When we think about meditating, we often think of it as a spiritual practice. While people have been practicing various forms of meditation for thousands of years, studies are finding that there are many health benefits of meditation as well, and that it can be an important tool in your wellness toolbox.
Here are just few benefits meditation provides:
Reduces blood pressure and levels of stress.
Meditation is linked with reduced levels of the stress hormone cortisol.
Improves cognitive function.
Researchers in a Psychological Science
study reported, “Our results suggest that cultivating mindfulness is an effective and efficient technique for improving cognitive function, with wide reaching consequences”. (1)
Meditation has been proven to reduce pain because it plays a role in what our minds pay attention to, according to a study in the journal Frontiers in Human Neuroscience
The practice of meditation, has much to do with following and honoring the breath, which encourages us to breathe deeper and more fully. Respiratory conditions such as emphysema or asthma, for example, have been shown to improve with meditation as well.
Once study found that patients suffering from irritable bowel syndrome with symptoms such as bloating, diarrhea and constipation improved significantly when meditating twice per day. The meditation was so effective that the researchers at the State University of New York recommended it as an effective treatment. (2)
Meditation helps to turn off the stress response. Inflammation is linked to heart disease, arthritis, asthma and skin conditions such as psoriasis, say researchers at Emory University in the US. One study at McGill University in Canada found that meditation clinically improved the symptoms of psoriasis. (2)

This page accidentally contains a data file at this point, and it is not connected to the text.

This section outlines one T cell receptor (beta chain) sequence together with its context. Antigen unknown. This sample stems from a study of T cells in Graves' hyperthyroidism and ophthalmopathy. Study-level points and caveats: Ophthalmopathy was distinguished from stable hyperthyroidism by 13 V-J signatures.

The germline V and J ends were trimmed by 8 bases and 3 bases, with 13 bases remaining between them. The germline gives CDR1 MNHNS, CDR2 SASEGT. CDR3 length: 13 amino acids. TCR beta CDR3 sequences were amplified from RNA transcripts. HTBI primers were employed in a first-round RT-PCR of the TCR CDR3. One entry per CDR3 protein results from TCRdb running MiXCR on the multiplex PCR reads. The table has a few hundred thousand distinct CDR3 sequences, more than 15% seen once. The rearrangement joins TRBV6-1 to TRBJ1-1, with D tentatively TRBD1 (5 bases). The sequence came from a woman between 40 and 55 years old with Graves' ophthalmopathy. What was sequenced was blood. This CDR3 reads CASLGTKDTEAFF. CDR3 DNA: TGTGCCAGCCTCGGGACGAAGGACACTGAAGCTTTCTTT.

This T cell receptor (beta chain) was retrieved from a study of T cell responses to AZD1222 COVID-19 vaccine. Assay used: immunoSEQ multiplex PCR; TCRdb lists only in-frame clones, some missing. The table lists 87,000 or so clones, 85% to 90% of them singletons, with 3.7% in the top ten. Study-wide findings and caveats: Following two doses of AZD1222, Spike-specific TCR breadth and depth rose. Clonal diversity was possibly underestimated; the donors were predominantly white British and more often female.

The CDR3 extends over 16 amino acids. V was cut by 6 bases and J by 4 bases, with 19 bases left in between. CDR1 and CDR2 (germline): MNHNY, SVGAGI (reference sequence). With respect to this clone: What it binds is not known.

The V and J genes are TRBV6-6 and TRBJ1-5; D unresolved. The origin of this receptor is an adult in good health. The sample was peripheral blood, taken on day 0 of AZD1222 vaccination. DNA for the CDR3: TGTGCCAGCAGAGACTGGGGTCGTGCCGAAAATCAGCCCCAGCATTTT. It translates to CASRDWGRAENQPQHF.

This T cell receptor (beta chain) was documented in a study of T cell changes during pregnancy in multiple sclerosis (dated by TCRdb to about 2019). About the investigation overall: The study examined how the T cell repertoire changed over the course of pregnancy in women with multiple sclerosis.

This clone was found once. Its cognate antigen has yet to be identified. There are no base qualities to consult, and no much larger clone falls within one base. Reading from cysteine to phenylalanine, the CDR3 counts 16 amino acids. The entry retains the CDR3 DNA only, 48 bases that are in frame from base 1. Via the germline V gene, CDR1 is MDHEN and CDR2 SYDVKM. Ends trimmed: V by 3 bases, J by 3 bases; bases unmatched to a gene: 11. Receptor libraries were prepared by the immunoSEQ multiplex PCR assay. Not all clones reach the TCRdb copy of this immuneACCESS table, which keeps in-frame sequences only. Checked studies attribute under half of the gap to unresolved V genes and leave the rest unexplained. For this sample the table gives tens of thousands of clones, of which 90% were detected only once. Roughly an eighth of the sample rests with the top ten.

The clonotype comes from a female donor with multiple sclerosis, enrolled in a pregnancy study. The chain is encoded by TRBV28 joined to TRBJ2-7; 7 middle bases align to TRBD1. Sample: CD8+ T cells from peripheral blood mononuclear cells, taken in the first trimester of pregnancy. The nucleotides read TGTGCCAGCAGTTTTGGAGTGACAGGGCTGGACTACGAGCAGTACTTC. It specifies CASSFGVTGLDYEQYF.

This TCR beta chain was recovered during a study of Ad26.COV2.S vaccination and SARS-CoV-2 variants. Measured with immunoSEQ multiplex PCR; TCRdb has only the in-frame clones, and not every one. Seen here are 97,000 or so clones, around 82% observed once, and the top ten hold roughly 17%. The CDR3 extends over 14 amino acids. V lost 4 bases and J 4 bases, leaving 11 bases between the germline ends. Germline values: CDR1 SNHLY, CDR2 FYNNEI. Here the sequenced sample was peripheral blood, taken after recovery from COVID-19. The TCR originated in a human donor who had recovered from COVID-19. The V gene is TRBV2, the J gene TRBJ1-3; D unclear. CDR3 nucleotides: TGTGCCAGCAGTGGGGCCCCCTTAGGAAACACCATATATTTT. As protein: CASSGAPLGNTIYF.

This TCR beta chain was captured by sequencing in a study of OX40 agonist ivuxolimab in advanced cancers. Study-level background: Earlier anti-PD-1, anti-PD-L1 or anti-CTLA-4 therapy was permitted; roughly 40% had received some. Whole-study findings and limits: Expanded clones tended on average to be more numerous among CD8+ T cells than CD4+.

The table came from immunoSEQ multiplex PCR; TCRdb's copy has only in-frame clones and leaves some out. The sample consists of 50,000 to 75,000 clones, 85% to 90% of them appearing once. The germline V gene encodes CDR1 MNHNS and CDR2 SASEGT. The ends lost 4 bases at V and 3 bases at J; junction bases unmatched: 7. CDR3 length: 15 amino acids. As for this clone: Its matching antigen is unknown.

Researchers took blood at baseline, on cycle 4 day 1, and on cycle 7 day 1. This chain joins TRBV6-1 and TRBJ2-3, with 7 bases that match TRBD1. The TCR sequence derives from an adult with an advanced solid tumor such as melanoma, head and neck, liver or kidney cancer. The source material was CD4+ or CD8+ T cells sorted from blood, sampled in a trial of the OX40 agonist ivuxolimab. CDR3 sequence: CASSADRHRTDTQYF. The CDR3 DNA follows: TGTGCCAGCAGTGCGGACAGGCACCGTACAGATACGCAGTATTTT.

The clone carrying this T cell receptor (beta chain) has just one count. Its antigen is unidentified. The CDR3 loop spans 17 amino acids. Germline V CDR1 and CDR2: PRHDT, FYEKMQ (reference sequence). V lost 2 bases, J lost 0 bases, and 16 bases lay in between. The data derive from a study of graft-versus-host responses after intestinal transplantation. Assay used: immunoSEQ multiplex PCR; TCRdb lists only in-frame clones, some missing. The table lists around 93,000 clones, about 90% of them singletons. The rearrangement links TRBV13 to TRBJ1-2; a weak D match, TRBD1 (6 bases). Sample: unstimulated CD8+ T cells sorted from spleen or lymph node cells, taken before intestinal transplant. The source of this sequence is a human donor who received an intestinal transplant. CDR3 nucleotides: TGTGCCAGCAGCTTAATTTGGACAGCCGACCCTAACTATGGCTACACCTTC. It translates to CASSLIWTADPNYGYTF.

The way you meditate can be as unique and individual as you. Here are a few different options to consider:
Mindfulness – this is about being present and increasing your awareness.
Repeating a mantra – sometimes it’s helpful to repeat a word or phrase to help quit the “mind chatter.”
Following your breath – focusing on your breath gives you something to focus on vs. your “to-do” list.
Qi gong – using the breath to circulate and direct energy.
Moving meditation – the rhythmic movement as you walk or move allows you to quiet the mind.
Heart rhythm meditation – focuses on your breath, as well as your heartbeat
Guided meditation – someone’s voice (in person, a video, audio, app, etc.) is walking you through the steps.
Brainwave meditation – organizes and synchronizes your brain as it relates and responds to different sounds.
Transcendental meditation – involves the use of a sound or mantra and is typically practiced for 15–20 minutes, twice per day
Zen meditation – sitting in preparation of relaxing the body and mind as well as opening oneself up to discovering insight into the nature of your being.(3)
What’s the best way to meditate and what type should you try?
There is no one practice that works for everybody and the idea is find the best way for it to work for you. One study, published in EXPLORE: The Journal of Science and Healing
, included 247 people between ages 20 and 56 who were taught four kinds of meditations over a period of 6 weeks. They were asked to try them out on their own and then report back which ones they liked best. By the end of the study period, the top two preferred meditation methods were mantra and mindfulness. Researchers also found that preferred meditation types differed by age as well. For example, the youngest people in the study were more likely to prefer mindfulness meditation, whereas the older people in the study were more likely to pick zen meditation. (4)
Whatever practice improves your sense of wellbeing and feels right for you is a great place to start.
Need more reasons? Here are 100 reasons
why meditation is good for you.
Do you meditate and if so, what have you found to work best for you? I’d love to know, comment and share!